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There are few things that bring people together than these three:  Work, Need, and Food.  Few (by that I mean the minority) churches get the opportunity to built their facilities together or help rebuild houses.  And few suffer need.  (We might be better off if we grew closer to our brethren who are in dire need, as in Haiti.  But that’s another story.)  Many churches are recognized for their eating ministry efforts.  Pot luck dinners are always a favorite.  I’ve found this especially true in our fellowship where one Columbian family regularly brings a distinctive corn dish while a woman of Hindu/Indian descent makes the most wonderful curry chicken.  The Americans bring mashed potatoes and pizza.

I think American food can be a disappointment.  We like easy cooking.  And we men like to let the women do it.  (This why they were created in the first place, isn’t it?  But, again, that is also another story.)  So here is an option for the men:  Cook something special yourself.  Here is something you can do that will thrill teen or college boys and girls, takes little effort (though a lot of time),  and will make you the hero of the pot luck dinner.  It might even be a cause for getting your fellowship to begin a pot luck eating ministry.

The solution to your problems is:  Smoked meats.  You can do it year-round.  Winter, spring, summer, or fall.  All you gotta do is call.  (Oh, no, I’m channeling James Taylor.  Yuk.  But at least it wasn’t Tailor James.)  It works for chops, roasts, ribs, port or beef, as well as for brats and other sausages.  In the winter it’s a 4-hour project for a roast or country-style ribs.  About 2-3 for cops, brats, and other thinner items.

We’ve found the best taste to be a Memphis dry rub.  The basic recipe is:

8 tsp paprika
4 tsp salt
4 tsp onion powder (substitute garlic powder to taste)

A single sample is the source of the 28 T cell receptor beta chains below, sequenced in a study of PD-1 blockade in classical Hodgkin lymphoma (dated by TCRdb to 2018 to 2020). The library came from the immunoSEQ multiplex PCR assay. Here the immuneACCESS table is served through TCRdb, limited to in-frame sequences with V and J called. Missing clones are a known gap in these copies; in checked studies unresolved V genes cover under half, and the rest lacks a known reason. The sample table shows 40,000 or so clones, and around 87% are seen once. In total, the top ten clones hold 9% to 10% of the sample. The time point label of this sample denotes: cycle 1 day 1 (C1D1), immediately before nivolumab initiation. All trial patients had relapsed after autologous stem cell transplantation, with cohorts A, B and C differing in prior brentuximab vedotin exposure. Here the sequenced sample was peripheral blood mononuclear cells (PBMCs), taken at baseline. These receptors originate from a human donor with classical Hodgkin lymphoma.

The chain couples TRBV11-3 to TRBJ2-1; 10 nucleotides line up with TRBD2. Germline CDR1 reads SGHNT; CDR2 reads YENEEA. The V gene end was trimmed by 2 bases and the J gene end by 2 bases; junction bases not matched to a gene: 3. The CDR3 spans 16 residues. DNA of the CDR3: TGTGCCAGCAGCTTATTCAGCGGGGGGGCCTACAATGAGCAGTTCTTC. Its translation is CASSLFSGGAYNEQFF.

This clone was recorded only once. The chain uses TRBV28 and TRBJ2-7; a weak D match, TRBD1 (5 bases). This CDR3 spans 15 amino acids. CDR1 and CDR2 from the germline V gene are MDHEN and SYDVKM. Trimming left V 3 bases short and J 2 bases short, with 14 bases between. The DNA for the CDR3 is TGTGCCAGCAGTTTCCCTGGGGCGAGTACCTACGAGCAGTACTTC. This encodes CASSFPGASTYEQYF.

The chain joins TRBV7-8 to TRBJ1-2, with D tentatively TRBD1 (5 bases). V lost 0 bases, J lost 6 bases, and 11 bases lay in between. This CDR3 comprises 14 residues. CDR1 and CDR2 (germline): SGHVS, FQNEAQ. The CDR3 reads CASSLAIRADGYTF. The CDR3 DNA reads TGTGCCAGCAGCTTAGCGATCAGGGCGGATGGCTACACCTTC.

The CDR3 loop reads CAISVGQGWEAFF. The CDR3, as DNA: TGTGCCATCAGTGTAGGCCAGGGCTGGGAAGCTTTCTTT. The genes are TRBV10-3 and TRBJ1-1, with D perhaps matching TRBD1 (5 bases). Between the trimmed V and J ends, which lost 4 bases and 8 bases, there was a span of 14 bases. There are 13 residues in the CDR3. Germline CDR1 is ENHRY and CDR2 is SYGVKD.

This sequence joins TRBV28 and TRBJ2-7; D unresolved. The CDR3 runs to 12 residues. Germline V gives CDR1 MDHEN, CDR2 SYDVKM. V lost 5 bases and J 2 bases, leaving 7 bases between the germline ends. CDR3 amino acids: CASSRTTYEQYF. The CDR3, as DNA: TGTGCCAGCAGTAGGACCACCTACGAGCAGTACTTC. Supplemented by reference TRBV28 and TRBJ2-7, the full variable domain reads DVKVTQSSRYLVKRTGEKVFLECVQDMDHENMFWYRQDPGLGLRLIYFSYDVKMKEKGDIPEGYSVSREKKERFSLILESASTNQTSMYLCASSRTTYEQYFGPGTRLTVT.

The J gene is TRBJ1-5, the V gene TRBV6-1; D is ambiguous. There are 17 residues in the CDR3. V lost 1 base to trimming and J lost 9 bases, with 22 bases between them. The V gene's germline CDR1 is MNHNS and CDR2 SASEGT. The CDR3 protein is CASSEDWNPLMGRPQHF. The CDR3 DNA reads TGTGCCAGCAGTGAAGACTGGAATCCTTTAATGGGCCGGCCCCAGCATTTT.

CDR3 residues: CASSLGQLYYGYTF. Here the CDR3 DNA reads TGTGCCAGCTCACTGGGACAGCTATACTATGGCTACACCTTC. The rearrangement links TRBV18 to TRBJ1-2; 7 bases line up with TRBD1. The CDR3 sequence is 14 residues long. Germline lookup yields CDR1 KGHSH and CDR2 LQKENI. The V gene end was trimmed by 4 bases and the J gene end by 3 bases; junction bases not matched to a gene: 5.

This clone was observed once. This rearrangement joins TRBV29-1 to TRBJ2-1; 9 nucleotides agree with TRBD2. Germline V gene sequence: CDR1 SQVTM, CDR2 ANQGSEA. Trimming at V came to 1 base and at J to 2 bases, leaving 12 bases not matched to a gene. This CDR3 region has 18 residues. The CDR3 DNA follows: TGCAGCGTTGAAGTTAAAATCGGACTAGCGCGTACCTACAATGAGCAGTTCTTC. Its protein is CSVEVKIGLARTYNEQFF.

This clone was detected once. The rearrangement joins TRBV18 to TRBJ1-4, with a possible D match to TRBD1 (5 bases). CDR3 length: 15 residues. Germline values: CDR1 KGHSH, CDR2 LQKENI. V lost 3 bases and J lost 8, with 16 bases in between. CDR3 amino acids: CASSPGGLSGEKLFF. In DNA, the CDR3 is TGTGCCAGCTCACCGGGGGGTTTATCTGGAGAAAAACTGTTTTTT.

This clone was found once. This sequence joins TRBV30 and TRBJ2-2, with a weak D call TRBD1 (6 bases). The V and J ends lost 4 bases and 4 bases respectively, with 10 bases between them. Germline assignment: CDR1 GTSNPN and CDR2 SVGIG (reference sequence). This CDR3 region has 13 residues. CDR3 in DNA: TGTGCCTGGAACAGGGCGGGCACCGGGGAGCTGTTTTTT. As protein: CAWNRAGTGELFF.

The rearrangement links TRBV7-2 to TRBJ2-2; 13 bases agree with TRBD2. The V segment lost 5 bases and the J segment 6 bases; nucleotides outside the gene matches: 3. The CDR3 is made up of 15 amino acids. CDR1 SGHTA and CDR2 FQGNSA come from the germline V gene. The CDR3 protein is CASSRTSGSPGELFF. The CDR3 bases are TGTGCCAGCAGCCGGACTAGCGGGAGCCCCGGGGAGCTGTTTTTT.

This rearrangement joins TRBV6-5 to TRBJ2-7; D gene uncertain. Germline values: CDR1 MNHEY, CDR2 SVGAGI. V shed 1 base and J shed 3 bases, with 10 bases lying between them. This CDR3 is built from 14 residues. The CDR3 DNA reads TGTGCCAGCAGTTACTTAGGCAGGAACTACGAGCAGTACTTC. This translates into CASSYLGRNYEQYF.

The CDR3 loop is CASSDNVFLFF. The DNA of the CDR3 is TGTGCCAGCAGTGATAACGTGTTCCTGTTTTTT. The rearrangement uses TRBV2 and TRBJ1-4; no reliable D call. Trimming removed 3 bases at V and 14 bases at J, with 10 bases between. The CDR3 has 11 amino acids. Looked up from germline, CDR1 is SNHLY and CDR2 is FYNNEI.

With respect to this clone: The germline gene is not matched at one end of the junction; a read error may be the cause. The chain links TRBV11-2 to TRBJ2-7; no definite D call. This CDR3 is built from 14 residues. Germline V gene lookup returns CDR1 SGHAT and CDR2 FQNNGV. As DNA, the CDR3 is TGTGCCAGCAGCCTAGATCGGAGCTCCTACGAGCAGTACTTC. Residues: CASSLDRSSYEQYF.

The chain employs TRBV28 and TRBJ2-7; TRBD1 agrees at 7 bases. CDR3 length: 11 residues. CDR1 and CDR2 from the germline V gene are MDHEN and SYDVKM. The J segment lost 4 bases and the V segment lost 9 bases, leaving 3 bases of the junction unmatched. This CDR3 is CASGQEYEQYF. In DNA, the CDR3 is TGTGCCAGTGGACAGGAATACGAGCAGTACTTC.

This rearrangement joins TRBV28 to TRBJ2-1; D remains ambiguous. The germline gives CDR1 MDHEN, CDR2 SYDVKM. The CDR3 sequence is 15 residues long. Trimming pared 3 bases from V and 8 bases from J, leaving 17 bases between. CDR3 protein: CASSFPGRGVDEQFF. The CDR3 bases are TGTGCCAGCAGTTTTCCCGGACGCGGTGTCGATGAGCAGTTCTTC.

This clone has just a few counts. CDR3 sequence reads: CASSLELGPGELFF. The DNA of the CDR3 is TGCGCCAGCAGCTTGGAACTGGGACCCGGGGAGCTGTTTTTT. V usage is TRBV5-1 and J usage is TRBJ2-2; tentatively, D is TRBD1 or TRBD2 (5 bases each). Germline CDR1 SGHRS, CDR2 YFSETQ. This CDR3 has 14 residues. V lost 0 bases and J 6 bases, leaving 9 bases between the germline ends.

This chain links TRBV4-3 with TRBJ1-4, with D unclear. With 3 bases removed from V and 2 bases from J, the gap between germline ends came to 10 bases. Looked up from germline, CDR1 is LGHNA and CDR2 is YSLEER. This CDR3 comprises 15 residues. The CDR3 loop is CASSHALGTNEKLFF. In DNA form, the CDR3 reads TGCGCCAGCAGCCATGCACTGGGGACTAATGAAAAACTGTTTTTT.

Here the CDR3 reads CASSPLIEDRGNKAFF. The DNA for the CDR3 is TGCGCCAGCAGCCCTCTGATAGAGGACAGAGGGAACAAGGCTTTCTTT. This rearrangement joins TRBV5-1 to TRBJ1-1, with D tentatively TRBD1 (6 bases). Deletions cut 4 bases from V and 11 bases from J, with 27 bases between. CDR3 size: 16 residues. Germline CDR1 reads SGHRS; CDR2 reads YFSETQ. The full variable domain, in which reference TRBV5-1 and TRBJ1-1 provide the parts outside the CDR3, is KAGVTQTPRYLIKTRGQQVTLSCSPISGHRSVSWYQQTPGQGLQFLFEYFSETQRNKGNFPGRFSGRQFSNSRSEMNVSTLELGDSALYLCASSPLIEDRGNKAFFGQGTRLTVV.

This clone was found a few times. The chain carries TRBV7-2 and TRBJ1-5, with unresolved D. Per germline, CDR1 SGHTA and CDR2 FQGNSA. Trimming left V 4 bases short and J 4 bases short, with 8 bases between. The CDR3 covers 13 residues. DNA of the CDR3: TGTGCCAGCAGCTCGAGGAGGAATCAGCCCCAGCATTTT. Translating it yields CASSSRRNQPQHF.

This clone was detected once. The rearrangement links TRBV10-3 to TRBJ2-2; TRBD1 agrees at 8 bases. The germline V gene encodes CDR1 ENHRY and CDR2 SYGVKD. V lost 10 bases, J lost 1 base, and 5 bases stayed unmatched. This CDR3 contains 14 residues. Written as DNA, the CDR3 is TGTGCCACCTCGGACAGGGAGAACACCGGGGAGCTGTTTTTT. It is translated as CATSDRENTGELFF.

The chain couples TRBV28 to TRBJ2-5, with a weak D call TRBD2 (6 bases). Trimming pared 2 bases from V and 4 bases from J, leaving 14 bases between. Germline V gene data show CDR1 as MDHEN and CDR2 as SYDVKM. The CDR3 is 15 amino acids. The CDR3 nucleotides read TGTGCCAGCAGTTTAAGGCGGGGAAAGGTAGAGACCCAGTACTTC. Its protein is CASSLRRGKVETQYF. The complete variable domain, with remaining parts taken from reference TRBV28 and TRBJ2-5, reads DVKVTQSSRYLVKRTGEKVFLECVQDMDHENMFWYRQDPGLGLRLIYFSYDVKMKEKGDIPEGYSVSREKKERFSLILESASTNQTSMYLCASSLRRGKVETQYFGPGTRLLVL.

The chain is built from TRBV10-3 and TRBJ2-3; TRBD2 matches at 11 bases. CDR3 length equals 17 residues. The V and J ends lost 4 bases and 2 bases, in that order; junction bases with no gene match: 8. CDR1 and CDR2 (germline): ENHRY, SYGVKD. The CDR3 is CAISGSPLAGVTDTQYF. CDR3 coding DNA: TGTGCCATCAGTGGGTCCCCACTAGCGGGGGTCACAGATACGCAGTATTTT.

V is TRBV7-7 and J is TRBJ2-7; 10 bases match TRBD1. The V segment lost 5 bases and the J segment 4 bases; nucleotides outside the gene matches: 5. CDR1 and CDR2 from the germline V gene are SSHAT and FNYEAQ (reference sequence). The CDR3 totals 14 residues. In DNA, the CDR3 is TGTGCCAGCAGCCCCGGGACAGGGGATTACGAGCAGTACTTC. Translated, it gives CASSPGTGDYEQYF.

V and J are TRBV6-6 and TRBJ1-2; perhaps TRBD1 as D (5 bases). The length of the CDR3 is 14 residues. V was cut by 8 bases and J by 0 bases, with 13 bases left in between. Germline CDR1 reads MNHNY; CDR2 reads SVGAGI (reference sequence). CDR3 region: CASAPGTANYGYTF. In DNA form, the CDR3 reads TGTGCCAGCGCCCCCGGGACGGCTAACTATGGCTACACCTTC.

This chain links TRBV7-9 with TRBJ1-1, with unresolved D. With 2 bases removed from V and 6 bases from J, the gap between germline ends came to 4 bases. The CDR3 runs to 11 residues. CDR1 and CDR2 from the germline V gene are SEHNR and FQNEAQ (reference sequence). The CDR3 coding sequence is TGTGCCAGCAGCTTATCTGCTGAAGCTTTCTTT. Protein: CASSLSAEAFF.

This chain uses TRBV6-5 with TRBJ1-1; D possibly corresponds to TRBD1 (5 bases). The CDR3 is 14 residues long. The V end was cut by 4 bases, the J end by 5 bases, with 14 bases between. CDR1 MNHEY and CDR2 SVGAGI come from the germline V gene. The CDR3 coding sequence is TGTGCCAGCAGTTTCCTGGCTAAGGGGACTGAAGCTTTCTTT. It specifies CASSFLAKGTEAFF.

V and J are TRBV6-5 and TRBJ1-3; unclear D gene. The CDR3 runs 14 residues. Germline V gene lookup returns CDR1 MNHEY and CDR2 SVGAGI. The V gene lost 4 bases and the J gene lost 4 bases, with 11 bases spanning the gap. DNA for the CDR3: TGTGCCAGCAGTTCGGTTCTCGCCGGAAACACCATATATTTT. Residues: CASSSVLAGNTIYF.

4 tsp ground black pepper
2 tsp cayenne pepper

But I’ve found that capsicum is much better tasting than cayenne.  Add a tablespoon of brown sugar for an accent of the flavor that comes with sauces, but avoid the mess.  And a tablespoon of vinegar makes pork items much more tasty.

Just mix the dry ingredients together.  One batch for about 2 lbs.  Rub it on the meat.  (That’s why it’s called rub, folks.  You gotta get your hands dirty.)  One batch covers about 2 lbs of meat.  Multiply as needed.

To smoke, we have a gas grill with a two-sided burner.  I turn one side on the lowest possible setting, set a pan of wood chips over the burner & coals, put the meat on some foil on the top rack (turn the edges up to keep moisture in), with a tent piece to hold smoke in.

Today’s pork roast not only smells good as I’m typing this, but it makes me very happy that I can practice Acts 10 without reservation.  It applies to both evangelism and eating, which is very good thing.

The wood chips — I poor water over them.  This allows some evaporating water carry flavor into the meat.  And when the water boils off the chips will smoke and add that pink edge to the meat.

Ok, there is no goose.  Unless you want to smoke one of those ever-present flying rat Canada geese that make a mess of parking lots.  They are, strangely and sadly enough, protected.  Why, I have no idea.  I’d like to protect one with the lid of my grill.

Oh, but you want something you can take home with you?  Well, stay away from my meat.  Got it?  Leave the pork.  Take the recipe.  Take the recipe and show your wife what a man can do with a chunk of pork.  It might impress her.  Maybe.

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